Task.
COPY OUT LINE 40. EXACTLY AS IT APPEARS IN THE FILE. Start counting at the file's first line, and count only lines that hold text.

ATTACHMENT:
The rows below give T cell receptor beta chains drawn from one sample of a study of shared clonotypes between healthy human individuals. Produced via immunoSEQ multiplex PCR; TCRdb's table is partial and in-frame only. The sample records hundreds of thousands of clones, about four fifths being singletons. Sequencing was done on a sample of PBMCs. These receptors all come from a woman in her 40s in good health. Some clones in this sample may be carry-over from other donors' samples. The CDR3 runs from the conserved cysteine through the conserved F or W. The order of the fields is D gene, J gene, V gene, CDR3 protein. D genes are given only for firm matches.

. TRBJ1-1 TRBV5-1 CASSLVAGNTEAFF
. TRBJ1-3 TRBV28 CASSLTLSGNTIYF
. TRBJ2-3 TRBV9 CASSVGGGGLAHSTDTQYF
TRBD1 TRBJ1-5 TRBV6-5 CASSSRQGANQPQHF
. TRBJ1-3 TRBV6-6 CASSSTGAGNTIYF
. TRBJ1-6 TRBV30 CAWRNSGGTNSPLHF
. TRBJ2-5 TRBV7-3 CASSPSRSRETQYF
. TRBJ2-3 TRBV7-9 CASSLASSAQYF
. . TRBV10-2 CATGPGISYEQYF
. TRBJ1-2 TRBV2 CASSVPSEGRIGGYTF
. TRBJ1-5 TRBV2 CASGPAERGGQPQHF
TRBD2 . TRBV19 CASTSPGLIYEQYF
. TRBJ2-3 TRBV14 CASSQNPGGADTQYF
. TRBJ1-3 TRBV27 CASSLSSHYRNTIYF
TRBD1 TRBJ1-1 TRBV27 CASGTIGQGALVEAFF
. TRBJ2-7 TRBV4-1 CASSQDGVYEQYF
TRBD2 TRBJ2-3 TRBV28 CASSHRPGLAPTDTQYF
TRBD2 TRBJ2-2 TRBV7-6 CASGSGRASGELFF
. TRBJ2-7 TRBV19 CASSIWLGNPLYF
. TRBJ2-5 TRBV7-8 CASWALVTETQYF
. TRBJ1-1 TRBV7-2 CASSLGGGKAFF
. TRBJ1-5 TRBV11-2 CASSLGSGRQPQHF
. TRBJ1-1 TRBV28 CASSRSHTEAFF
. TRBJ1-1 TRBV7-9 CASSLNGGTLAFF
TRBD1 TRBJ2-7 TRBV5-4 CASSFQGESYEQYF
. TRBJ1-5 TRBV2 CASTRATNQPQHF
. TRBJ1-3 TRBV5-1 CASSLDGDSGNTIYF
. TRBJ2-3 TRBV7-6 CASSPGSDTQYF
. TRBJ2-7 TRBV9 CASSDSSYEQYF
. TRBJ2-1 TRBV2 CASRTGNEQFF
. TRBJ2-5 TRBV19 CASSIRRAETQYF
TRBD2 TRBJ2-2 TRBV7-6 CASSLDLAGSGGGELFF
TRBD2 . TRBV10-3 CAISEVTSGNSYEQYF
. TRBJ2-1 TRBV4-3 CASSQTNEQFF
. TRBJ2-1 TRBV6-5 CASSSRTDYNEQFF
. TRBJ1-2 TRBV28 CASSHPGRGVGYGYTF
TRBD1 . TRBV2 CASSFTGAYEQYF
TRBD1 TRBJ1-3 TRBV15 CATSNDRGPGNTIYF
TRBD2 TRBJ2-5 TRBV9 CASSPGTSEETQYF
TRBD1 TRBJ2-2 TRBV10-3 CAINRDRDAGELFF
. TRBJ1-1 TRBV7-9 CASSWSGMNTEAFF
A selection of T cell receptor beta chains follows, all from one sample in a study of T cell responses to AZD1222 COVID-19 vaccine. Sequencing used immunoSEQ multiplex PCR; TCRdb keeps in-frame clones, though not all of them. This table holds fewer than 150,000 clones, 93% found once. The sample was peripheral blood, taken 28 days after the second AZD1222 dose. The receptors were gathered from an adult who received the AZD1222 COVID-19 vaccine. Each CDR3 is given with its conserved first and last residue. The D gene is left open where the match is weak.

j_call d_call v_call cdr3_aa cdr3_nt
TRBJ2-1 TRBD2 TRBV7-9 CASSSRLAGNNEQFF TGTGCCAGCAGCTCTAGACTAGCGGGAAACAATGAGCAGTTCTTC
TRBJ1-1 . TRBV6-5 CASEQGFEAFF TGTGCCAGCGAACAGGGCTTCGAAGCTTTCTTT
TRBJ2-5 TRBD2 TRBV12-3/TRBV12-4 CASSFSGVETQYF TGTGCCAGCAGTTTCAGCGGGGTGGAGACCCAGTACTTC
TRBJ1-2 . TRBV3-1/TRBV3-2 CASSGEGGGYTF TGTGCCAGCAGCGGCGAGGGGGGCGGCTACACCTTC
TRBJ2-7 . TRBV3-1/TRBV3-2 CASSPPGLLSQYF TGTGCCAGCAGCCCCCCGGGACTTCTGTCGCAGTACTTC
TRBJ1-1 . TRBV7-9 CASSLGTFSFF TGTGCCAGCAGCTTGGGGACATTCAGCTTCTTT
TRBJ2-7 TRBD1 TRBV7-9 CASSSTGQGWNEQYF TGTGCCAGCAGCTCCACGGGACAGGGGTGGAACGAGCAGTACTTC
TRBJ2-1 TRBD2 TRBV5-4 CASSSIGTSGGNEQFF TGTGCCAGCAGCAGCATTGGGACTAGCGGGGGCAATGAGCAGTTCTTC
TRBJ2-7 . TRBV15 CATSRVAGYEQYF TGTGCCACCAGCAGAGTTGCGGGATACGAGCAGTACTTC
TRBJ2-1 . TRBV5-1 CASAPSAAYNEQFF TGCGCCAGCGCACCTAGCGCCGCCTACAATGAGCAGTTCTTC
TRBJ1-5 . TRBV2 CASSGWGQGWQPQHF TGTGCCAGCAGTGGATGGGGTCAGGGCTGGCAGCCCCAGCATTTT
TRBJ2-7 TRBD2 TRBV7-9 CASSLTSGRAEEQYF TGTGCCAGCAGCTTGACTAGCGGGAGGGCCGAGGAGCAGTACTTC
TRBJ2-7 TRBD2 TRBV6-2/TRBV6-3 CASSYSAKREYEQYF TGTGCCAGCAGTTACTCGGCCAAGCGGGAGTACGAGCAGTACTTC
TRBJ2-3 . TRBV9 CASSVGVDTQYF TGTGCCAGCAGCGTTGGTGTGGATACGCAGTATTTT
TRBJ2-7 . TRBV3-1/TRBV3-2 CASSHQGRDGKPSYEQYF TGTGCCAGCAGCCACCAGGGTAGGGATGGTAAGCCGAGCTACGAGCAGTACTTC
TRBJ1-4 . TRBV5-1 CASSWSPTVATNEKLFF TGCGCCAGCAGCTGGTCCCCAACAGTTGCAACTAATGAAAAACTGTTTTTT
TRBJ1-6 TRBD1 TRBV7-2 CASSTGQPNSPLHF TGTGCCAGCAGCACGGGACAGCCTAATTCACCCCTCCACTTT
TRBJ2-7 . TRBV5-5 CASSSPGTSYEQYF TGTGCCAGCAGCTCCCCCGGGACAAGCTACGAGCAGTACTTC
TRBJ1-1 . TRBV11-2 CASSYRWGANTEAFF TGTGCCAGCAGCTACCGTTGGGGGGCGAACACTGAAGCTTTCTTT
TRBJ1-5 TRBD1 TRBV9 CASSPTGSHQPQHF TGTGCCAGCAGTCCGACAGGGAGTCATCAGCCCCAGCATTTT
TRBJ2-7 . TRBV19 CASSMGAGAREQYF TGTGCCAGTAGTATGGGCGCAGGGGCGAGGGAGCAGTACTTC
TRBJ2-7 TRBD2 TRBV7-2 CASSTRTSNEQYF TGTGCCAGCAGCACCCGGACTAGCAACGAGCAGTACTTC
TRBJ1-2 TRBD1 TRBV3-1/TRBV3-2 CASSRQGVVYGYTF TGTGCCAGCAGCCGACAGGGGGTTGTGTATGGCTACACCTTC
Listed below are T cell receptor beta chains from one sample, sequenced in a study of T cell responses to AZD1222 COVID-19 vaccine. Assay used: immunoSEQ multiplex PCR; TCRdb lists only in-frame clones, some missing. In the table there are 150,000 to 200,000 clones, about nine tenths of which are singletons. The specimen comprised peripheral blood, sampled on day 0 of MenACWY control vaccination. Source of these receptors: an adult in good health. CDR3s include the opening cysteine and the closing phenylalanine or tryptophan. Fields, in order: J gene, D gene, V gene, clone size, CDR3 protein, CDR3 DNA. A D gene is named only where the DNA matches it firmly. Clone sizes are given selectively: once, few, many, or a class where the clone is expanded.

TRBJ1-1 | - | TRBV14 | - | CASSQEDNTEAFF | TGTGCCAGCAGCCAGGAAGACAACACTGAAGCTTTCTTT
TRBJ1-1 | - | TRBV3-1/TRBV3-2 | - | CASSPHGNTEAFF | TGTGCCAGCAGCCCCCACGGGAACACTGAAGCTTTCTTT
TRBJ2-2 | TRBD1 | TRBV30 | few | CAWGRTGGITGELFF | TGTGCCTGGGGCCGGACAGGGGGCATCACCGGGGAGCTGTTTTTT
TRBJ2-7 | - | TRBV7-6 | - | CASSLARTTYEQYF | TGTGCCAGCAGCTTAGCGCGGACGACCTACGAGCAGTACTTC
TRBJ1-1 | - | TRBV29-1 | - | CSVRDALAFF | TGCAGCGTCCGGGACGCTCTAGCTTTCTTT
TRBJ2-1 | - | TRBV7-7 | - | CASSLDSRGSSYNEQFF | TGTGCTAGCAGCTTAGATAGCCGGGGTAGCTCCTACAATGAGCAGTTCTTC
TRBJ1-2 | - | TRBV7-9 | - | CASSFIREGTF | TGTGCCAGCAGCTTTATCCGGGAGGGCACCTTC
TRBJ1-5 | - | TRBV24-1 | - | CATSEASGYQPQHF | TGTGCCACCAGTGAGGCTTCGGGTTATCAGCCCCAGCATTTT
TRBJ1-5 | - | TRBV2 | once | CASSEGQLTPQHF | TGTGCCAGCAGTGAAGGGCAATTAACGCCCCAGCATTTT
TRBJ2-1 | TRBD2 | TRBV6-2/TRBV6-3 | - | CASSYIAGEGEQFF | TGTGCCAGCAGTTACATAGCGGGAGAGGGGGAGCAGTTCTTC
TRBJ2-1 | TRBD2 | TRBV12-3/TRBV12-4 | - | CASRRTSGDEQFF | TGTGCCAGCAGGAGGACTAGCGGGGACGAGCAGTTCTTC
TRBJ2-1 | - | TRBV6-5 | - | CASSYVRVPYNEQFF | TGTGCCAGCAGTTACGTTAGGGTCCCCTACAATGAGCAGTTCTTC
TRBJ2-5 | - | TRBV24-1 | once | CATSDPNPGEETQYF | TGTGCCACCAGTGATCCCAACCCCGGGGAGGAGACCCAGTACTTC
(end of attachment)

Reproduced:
TRBD2 TRBJ2-5 TRBV9 CASSPGTSEETQYF